Book Review: So You’ve Been Publicly Shamed by Jon Ronson

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So You’ve Been Publicly Shamed by Jon Ronson

Topic: History (Americas)

The power of social media. It has the ability to connect us, help us, advance us, and very much hurt us. That fact has never been more apparent as we funnel ourselves into a new age and a new brand of public shaming – the main topic of Jon Ronson’s book, “So You’ve Been Publicly Shamed”.

Jon Ronson is a journalist and documentary film maker who is also well-known for his 2012 bestselling book “The Psychopath Test: A Journey Through the Madness Industry.” In “So You’ve Been Publicly Shamed”, Ronson explores a taboo topic that has only grown more prevalent as its methods have evolved over time: shame. He does this by interviewing notable and notorious recipients of Twitter and headline floggings from all around the globe. Often overtaken by a maelstrom of outrage and wrath, these individuals are frequently dehumanized in an effort to make public shaming a more digestible mob-action led by those who were once voiceless in a world filled with unrighteousness. The act of shaming has become a weapon we can wield in order to maintain a sense of control over culture and social normality.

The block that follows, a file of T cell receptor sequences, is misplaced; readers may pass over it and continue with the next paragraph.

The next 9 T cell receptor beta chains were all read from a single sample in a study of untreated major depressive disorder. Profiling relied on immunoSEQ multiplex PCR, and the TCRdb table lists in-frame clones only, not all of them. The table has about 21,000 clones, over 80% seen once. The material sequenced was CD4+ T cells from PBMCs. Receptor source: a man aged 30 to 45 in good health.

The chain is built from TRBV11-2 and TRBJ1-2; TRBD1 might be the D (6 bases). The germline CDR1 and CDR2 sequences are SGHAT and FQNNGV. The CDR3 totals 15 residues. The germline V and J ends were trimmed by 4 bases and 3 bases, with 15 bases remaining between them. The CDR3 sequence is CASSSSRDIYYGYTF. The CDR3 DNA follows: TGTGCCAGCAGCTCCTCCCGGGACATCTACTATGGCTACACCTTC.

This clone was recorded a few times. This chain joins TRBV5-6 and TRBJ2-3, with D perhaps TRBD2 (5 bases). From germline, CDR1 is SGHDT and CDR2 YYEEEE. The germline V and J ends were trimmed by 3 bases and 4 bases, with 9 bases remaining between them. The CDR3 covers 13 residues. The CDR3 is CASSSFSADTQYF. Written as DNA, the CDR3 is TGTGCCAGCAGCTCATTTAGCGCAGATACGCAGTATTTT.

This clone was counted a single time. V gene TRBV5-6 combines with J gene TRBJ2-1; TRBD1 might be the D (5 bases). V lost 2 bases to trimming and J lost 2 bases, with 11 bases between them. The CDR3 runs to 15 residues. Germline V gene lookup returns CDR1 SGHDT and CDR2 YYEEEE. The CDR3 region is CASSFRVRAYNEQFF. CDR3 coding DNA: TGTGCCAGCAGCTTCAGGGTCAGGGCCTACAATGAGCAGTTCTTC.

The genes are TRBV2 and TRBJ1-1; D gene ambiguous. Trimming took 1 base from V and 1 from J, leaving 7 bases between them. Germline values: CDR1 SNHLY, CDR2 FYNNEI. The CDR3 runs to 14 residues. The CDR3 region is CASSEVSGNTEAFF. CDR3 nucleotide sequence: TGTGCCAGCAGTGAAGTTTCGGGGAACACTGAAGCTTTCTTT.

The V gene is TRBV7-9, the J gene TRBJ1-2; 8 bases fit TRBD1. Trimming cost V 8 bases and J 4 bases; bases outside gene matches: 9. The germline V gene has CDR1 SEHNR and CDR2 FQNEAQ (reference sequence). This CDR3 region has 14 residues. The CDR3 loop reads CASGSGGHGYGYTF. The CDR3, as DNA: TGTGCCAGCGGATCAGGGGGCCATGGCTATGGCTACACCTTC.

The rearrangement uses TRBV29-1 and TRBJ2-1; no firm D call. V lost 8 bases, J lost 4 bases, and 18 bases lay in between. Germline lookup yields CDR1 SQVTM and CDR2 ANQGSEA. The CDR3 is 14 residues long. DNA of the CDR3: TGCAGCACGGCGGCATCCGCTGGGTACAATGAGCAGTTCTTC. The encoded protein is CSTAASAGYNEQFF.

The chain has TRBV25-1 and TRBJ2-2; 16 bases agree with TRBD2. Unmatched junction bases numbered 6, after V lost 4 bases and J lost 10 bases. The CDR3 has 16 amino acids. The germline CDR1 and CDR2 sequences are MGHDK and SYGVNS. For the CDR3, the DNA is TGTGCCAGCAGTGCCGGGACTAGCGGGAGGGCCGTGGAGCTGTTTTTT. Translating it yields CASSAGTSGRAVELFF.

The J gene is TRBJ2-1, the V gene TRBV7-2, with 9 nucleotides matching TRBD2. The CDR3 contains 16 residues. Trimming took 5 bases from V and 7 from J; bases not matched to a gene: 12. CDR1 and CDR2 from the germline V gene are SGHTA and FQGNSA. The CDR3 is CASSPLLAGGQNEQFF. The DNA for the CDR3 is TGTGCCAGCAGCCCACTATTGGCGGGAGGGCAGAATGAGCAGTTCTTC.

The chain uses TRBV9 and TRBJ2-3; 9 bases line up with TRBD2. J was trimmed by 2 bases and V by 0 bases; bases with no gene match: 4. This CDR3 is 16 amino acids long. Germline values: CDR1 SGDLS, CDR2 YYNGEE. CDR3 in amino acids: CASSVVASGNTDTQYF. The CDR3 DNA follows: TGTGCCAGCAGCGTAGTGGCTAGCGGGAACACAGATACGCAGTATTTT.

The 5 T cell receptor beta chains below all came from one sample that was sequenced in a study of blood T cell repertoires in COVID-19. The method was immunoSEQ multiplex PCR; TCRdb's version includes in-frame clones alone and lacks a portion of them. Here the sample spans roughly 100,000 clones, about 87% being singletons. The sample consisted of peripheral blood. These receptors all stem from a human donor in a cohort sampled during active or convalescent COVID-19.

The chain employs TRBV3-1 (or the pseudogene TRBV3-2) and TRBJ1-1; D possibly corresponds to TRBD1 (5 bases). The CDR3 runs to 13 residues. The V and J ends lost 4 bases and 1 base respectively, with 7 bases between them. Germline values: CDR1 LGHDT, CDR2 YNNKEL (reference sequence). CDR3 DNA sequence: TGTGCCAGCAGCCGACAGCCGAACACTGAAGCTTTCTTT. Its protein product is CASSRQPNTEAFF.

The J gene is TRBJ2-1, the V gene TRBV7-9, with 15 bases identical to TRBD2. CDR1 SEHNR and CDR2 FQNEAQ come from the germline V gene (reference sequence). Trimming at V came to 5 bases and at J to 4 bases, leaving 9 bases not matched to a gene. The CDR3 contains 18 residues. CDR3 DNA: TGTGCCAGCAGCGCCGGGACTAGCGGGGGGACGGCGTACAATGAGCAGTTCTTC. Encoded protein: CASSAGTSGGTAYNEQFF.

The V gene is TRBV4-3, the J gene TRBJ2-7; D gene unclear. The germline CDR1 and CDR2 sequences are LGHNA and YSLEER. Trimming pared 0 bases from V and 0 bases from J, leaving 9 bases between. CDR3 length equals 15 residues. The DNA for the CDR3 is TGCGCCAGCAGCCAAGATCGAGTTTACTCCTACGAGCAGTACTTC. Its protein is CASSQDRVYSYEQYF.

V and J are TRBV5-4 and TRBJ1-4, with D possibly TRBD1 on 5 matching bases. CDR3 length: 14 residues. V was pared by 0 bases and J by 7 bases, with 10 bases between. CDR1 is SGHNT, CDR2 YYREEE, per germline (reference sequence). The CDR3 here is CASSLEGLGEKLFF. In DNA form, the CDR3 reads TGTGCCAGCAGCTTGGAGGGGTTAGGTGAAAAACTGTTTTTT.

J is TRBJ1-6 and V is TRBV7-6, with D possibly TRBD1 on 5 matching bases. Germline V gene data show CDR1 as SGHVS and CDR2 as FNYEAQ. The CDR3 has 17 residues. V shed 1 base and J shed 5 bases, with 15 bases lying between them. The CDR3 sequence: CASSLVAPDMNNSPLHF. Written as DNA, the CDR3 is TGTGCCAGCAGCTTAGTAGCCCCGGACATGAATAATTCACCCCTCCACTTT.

Ronson has a knack at being both humorous and disarming in his honesty as he weaves these stories into the pages of a book that had to be thrust in our faces. While many have the best of intentions, this book poses the question: is mob-mentality really the most effective method to creating widespread and lasting change? Or… is wounding those who you disagree with only festering the dislike and inability to compromise?

Are we only widening the gap in humanity?

“The snowflake never needs to feel responsible for the avalanche.” 

Jon Ronson – “So You’ve Been Publicly Shamed”

While reading this book, I thought of the whirlwind of public shaming I’ve both witnessed and admittedly participated in over the past decade. Have I ever stopped to consider where that person is today? Is it no big deal? Am I complicit in ruining another person’s life because of an ill-timed joke or a thoughtless comment in an interview?

It’s a difficult subject to muse on because keeping emotional reactions in check is often easier said than done. A book on this topic could be 10x the length, but if you are someone who wants to further consider this interesting conundrum in today’s day and age, I recommend picking this one up.

You can watch Jon Ronson’s 2016 TED Talk in London about this book here.

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